First Seven iPad-Only 'Steve Jobs Schools' Open in the Netherland

The first seven exclusive "Steve Jobs schools" have opened their doors across a number of cities in the Netherlands. Starting from today, schools in the Dutch cities of Sneek, Breda, Almere, Emmen, Heenvliet and Amsterdam will start teaching students according to the principles of the O4NT, or Onderwijs voor een nieuwe tijd (Education for a new era), which emphasizes the role of the iPad in an elementary school environment. The program, which was first proposed by Dutch officials back in March 2012, gives every child access to a "virtual school" through an iPad and helps them develop information and communication technology (ICT) and information processing skills, collaboration techniques and a critical, problem-solving and creative mind...

Read the full story here... Source: Mac Rumours

Dutch Officials Set to Open 11 iPad-Only 'Steve Jobs Schools' for Children

Last year, we reported on a Dutch proposal to launch so-called "Steve Jobs schools" for children, offering a peek at of Jobs' vision of how the iPad could help remake the educational experience. 

Spiegel now follows up (via AppleInsider) with a new report discussing the country's plans to open 11 such schools this August.

 Some 1,000 children aged four to 12 will attend the schools, without notebooks, books or backpacks. Each of them, however, will have his or her own iPad. 

There will be no blackboards, chalk or classrooms, homeroom teachers, formal classes, lesson plans, seating charts, pens, teachers teaching from the front of the room, schedules, parent-teacher meetings, grades, recess bells, fixed school days and school vacations. If a child would rather play on his or her iPad instead of learning, it'll be okay. And the children will choose what they wish to learn based on what they happen to be curious about.

The article highlights the flexible nature of the schools with a look at an upcoming school being prepared in the city of Breda. The school building itself will be open from 7:30 AM to 6:30 PM every day of the year except Christmas and New Year's Day, with children free to come and go as they please as long as they are present during the core school day that runs from 10:30 AM to 3:00 PM...

Read the full story here. Source: Mac Rumours


Google starts a TV white space trial in South Africa to wirelessly link schools

Google has been a strong advocate of white space wireless as democratizing broadband access: its long-range nature can bring people online when the local internet framework isn't always reliable, if it exists at all. The company is about to illustrate that potential through a new trial in South Africa. A trio of base stations at Stellenbosch University in Cape Town will supply ten nearby primary and secondary schools with internet access to prove that white space access can work without affecting TV signals. To make sure it won't, Google is picking the safest frequencies from a database and is measuring the results for the sake of both nervous broadcasters and the Independent Communications Authority of South Africa. If all goes well, it (and similar efforts from Microsoft) should make a case for full approval of white space use across the country and deliver internet access to remote areas that risk being left by the technological wayside.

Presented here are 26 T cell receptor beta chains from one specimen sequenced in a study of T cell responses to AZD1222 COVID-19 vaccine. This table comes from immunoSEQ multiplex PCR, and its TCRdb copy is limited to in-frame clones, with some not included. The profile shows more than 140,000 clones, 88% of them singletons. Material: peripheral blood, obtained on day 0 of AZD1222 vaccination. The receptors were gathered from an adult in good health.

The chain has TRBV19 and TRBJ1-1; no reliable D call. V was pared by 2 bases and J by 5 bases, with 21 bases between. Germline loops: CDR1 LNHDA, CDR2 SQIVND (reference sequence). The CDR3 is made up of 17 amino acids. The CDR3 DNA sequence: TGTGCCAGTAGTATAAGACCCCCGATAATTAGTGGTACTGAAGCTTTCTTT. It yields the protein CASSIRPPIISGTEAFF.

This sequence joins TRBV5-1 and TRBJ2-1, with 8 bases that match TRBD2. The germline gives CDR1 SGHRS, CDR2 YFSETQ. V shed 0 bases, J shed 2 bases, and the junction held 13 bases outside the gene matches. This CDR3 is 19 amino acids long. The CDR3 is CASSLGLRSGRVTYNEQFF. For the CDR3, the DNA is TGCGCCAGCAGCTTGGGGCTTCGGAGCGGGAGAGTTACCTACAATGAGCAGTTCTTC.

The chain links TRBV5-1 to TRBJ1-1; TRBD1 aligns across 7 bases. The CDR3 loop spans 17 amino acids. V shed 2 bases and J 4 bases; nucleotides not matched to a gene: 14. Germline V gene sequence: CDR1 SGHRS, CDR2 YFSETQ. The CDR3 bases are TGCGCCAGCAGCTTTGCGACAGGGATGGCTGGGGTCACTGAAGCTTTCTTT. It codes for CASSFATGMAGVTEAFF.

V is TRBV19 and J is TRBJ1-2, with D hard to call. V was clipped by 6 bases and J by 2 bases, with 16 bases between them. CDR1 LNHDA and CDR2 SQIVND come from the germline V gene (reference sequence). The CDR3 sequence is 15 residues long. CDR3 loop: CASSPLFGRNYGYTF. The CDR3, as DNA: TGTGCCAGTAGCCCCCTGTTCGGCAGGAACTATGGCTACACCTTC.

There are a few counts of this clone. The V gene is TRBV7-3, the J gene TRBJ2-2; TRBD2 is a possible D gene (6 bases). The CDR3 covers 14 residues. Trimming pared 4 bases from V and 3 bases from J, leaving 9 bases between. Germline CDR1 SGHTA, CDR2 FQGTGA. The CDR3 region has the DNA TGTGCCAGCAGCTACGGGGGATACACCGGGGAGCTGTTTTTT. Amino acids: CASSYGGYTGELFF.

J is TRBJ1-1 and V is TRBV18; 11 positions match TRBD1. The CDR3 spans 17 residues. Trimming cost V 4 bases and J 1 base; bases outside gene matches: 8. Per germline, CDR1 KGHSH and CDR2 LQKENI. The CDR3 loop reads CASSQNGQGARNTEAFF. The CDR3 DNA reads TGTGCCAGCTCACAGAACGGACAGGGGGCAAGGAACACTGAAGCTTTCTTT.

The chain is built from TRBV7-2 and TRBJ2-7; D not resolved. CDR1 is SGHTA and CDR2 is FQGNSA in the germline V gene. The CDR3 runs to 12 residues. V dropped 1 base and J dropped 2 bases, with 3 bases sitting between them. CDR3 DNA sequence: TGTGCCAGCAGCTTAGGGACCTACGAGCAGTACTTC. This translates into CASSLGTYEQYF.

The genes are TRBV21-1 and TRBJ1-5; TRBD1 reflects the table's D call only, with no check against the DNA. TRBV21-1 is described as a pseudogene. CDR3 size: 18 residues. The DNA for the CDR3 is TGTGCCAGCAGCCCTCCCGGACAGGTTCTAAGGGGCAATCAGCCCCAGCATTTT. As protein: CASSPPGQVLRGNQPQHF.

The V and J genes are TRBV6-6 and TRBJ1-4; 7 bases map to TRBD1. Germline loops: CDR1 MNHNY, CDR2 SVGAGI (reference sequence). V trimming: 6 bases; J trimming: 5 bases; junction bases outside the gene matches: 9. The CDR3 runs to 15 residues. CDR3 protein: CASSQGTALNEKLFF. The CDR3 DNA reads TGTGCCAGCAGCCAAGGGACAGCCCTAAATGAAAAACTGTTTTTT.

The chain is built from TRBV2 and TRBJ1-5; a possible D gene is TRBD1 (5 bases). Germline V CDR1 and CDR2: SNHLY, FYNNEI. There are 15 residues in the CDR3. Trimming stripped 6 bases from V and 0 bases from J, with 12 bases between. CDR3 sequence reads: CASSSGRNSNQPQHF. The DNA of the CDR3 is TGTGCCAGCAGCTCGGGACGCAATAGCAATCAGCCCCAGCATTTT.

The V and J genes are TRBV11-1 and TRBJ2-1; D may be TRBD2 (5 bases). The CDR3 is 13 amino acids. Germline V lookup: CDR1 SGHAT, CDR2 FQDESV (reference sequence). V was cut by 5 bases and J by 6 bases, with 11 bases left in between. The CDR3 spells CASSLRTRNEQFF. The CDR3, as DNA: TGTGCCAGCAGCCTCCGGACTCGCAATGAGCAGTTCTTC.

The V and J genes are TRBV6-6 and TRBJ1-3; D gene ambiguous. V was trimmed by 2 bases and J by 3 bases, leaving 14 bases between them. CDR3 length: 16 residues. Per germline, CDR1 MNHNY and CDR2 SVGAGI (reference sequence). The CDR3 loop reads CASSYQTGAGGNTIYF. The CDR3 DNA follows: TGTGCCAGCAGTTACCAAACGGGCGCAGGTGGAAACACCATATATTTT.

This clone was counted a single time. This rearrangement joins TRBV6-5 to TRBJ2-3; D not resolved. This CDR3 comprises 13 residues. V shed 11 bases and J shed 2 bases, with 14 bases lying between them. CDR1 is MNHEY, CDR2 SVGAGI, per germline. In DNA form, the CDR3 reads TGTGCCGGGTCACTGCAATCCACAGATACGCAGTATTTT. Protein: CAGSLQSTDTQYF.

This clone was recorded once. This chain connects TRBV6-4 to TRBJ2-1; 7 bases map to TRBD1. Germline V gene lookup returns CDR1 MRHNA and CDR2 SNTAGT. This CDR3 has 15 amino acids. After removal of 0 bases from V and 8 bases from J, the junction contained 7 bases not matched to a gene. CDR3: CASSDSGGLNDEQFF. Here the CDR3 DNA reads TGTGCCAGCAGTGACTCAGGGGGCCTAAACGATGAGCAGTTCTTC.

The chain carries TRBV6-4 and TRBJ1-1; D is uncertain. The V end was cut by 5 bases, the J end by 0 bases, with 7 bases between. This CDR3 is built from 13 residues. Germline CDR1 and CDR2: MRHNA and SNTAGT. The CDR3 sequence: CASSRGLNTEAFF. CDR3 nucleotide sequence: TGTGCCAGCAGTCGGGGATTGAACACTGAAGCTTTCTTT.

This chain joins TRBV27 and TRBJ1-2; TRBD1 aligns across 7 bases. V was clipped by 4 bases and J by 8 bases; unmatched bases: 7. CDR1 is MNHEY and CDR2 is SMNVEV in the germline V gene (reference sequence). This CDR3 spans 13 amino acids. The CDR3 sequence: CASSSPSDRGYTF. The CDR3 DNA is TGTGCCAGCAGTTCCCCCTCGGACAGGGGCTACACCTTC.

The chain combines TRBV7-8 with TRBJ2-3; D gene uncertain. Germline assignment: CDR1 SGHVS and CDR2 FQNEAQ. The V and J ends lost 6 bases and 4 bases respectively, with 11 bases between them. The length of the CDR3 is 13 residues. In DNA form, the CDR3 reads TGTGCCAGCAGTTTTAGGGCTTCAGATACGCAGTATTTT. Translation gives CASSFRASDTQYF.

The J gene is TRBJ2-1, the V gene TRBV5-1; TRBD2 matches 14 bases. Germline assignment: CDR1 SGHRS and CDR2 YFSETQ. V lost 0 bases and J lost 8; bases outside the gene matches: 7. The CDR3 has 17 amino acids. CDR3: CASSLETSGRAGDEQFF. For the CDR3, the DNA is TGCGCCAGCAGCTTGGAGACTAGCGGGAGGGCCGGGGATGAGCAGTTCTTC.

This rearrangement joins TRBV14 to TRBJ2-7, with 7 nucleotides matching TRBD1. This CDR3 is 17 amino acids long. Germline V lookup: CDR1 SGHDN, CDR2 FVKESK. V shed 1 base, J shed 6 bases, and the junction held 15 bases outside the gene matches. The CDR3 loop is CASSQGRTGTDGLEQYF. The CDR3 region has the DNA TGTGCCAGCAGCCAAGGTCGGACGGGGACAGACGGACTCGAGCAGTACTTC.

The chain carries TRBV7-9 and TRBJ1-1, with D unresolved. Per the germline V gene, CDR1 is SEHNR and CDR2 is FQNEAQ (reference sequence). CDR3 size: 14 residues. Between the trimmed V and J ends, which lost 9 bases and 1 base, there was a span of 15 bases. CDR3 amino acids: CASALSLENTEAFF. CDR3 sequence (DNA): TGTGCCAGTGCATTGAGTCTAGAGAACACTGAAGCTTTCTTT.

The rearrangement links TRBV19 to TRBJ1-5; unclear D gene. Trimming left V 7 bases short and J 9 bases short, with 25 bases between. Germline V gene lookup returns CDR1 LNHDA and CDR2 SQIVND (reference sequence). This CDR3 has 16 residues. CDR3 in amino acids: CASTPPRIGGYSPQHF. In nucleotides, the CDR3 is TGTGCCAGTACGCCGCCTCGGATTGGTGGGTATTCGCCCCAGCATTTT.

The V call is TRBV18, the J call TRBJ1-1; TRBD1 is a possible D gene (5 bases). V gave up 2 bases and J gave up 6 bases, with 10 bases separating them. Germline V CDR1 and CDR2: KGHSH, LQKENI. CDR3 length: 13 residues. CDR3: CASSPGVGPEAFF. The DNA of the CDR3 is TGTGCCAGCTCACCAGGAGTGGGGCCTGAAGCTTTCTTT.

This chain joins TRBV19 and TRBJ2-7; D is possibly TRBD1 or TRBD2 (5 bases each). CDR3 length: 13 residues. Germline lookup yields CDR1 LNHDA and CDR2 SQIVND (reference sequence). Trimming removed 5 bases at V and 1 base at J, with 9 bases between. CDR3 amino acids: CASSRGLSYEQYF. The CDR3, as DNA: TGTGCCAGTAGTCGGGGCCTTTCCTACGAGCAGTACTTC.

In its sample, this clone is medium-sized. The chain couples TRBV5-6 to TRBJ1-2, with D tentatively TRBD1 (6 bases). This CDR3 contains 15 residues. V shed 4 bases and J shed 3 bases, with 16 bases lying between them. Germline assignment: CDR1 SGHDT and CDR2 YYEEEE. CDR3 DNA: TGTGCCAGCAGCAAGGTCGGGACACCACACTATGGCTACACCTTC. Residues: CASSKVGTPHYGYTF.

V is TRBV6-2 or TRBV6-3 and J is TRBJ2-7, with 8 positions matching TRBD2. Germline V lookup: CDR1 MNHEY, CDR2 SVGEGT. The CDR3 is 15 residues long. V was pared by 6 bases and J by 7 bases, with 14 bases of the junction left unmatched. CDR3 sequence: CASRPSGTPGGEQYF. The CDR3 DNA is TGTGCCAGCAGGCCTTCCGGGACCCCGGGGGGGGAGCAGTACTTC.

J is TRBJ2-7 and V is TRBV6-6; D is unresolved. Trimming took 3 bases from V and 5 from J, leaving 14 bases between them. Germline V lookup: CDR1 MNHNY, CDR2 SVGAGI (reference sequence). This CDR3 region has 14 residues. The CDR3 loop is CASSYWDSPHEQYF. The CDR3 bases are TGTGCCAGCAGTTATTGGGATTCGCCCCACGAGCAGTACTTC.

[Source: Engadget]

Google Chromebooks now in 2,000 schools, usage doubled in three months

Google has really ramped up its education efforts lately, and it looks like it's paid off: according to the Mountain View company, its Chromebooks are now in use in 2,000 schools, which is twice as many as there were three months ago. Three of the more recent participants include Transylvania County Schools in North Carolina with 900 devices, St. Thomas Aquinas High School in Florida with 2,200 and the Rocketship Education charter network in the Bay Area with 1,100. The education team has been making efforts in the global community as well, with cloud-promoting appearances at various education conferences such as the Florida Education Technology Conference in Orlando and the British Education Training and Technology show in the UK. We're not sure exactly which flavor ofChromebook the students are getting their hands on, but we're sure no matter what they use, they'll grow up well-versed in what could be the future of computing.

[Source: Engadget]

Why the iPad mini? One word: Textbooks

I was at the dentist the other day, where I was talking to Laura-the-receptionist about tablets. "I'm sick of paying for rebinding [my kids' textbooks] every year," she told me. "My kid's teacher suggested we buy a tablet and purchase textbooks from Amazon instead of fixing them. Which tablet should I buy?"

Although schools pay a nominal fee per rebinding, parents often have to cough up a significant amount more. Cherry Creek High School charges $28 to rebind a single book. The eBook text costs just $14.99. It's a bargain until you start considering the tablet overhead.

[Source: TUAW - Click here to read the full story]